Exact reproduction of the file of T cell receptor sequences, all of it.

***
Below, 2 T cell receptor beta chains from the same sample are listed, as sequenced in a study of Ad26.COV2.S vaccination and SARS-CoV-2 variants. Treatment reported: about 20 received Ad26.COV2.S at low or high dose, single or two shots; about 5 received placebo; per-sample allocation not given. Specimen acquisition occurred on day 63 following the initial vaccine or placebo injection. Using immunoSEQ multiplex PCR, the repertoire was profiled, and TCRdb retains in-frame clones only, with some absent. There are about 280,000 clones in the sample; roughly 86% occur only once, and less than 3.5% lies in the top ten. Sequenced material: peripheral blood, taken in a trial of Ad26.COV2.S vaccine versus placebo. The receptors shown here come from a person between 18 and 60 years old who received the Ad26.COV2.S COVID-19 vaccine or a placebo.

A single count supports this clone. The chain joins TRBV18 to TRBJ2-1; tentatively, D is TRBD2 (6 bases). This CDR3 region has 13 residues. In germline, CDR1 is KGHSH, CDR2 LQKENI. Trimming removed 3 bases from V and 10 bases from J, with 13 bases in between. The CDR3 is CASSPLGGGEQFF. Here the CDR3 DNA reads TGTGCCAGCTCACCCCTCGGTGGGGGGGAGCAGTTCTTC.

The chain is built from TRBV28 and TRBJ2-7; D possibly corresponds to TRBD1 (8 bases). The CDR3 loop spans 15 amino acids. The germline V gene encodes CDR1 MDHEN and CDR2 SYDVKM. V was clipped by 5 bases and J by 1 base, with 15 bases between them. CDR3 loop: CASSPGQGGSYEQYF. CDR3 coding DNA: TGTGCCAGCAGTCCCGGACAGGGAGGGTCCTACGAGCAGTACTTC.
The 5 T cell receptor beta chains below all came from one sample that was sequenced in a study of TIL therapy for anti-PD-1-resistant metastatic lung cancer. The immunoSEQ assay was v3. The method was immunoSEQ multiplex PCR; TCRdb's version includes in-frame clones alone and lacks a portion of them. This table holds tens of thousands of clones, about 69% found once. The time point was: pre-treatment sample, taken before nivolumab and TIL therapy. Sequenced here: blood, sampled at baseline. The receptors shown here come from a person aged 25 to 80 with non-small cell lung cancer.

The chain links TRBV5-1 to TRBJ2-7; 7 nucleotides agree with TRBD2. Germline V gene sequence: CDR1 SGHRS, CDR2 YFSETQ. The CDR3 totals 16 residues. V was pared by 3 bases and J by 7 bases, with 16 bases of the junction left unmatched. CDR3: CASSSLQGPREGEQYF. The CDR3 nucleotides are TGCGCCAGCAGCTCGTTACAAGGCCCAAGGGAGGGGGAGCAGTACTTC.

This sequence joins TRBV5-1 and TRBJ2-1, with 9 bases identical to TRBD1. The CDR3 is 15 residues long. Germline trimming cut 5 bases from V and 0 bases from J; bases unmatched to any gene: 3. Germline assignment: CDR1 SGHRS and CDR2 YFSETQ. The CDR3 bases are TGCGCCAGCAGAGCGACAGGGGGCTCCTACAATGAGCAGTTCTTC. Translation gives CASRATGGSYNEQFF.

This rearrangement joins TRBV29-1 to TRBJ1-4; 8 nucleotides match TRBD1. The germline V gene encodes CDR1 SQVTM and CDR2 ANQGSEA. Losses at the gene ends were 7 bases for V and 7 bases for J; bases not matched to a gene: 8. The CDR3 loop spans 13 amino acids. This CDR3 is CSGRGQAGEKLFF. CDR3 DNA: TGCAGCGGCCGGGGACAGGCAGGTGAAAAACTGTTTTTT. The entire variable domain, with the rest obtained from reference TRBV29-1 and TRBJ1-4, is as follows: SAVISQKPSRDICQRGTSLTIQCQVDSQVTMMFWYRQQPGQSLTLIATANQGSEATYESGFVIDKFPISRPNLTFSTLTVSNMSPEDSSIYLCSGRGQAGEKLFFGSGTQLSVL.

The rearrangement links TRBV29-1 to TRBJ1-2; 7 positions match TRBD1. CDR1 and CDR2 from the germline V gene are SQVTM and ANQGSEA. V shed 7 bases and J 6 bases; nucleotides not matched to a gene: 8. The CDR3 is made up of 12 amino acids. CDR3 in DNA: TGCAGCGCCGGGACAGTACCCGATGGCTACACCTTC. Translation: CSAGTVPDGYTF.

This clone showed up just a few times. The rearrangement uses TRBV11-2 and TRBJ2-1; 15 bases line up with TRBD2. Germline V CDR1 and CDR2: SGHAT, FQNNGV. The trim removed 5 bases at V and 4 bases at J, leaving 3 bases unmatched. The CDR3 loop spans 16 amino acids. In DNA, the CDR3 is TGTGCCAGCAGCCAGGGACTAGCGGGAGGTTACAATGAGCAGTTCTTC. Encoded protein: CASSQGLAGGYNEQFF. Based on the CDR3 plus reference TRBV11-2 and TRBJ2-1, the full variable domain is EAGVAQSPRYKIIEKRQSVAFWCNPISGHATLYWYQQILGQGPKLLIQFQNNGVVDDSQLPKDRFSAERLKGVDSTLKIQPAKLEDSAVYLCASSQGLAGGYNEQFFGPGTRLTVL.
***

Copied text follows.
Below, 2 T cell receptor beta chains from the same sample are listed, as sequenced in a study of Ad26.COV2.S vaccination and SARS-CoV-2 variants. Treatment reported: about 20 received Ad26.COV2.S at low or high dose, single or two shots; about 5 received placebo; per-sample allocation not given. Specimen acquisition occurred on day 63 following the initial vaccine or placebo injection. Using immunoSEQ multiplex PCR, the repertoire was profiled, and TCRdb retains in-frame clones only, with some absent. There are about 280,000 clones in the sample; roughly 86% occur only once, and less than 3.5% lies in the top ten. Sequenced material: peripheral blood, taken in a trial of Ad26.COV2.S vaccine versus placebo. The receptors shown here come from a person between 18 and 60 years old who received the Ad26.COV2.S COVID-19 vaccine or a placebo.

A single count supports this clone. The chain joins TRBV18 to TRBJ2-1; tentatively, D is TRBD2 (6 bases). This CDR3 region has 13 residues. In germline, CDR1 is KGHSH, CDR2 LQKENI. Trimming removed 3 bases from V and 10 bases from J, with 13 bases in between. The CDR3 is CASSPLGGGEQFF. Here the CDR3 DNA reads TGTGCCAGCTCACCCCTCGGTGGGGGGGAGCAGTTCTTC.

The chain is built from TRBV28 and TRBJ2-7; D possibly corresponds to TRBD1 (8 bases). The CDR3 loop spans 15 amino acids. The germline V gene encodes CDR1 MDHEN and CDR2 SYDVKM. V was clipped by 5 bases and J by 1 base, with 15 bases between them. CDR3 loop: CASSPGQGGSYEQYF. CDR3 coding DNA: TGTGCCAGCAGTCCCGGACAGGGAGGGTCCTACGAGCAGTACTTC.
The 5 T cell receptor beta chains below all came from one sample that was sequenced in a study of TIL therapy for anti-PD-1-resistant metastatic lung cancer. The immunoSEQ assay was v3. The method was immunoSEQ multiplex PCR; TCRdb's version includes in-frame clones alone and lacks a portion of them. This table holds tens of thousands of clones, about 69% found once. The time point was: pre-treatment sample, taken before nivolumab and TIL therapy. Sequenced here: blood, sampled at baseline. The receptors shown here come from a person aged 25 to 80 with non-small cell lung cancer.

The chain links TRBV5-1 to TRBJ2-7; 7 nucleotides agree with TRBD2. Germline V gene sequence: CDR1 SGHRS, CDR2 YFSETQ. The CDR3 totals 16 residues. V was pared by 3 bases and J by 7 bases, with 16 bases of the junction left unmatched. CDR3: CASSSLQGPREGEQYF. The CDR3 nucleotides are TGCGCCAGCAGCTCGTTACAAGGCCCAAGGGAGGGGGAGCAGTACTTC.

This sequence joins TRBV5-1 and TRBJ2-1, with 9 bases identical to TRBD1. The CDR3 is 15 residues long. Germline trimming cut 5 bases from V and 0 bases from J; bases unmatched to any gene: 3. Germline assignment: CDR1 SGHRS and CDR2 YFSETQ. The CDR3 bases are TGCGCCAGCAGAGCGACAGGGGGCTCCTACAATGAGCAGTTCTTC. Translation gives CASRATGGSYNEQFF.

This rearrangement joins TRBV29-1 to TRBJ1-4; 8 nucleotides match TRBD1. The germline V gene encodes CDR1 SQVTM and CDR2 ANQGSEA. Losses at the gene ends were 7 bases for V and 7 bases for J; bases not matched to a gene: 8. The CDR3 loop spans 13 amino acids. This CDR3 is CSGRGQAGEKLFF. CDR3 DNA: TGCAGCGGCCGGGGACAGGCAGGTGAAAAACTGTTTTTT. The entire variable domain, with the rest obtained from reference TRBV29-1 and TRBJ1-4, is as follows: SAVISQKPSRDICQRGTSLTIQCQVDSQVTMMFWYRQQPGQSLTLIATANQGSEATYESGFVIDKFPISRPNLTFSTLTVSNMSPEDSSIYLCSGRGQAGEKLFFGSGTQLSVL.

The rearrangement links TRBV29-1 to TRBJ1-2; 7 positions match TRBD1. CDR1 and CDR2 from the germline V gene are SQVTM and ANQGSEA. V shed 7 bases and J 6 bases; nucleotides not matched to a gene: 8. The CDR3 is made up of 12 amino acids. CDR3 in DNA: TGCAGCGCCGGGACAGTACCCGATGGCTACACCTTC. Translation: CSAGTVPDGYTF.

This clone showed up just a few times. The rearrangement uses TRBV11-2 and TRBJ2-1; 15 bases line up with TRBD2. Germline V CDR1 and CDR2: SGHAT, FQNNGV. The trim removed 5 bases at V and 4 bases at J, leaving 3 bases unmatched. The CDR3 loop spans 16 amino acids. In DNA, the CDR3 is TGTGCCAGCAGCCAGGGACTAGCGGGAGGTTACAATGAGCAGTTCTTC. Encoded protein: CASSQGLAGGYNEQFF. Based on the CDR3 plus reference TRBV11-2 and TRBJ2-1, the full variable domain is EAGVAQSPRYKIIEKRQSVAFWCNPISGHATLYWYQQILGQGPKLLIQFQNNGVVDDSQLPKDRFSAERLKGVDSTLKIQPAKLEDSAVYLCASSQGLAGGYNEQFFGPGTRLTVL.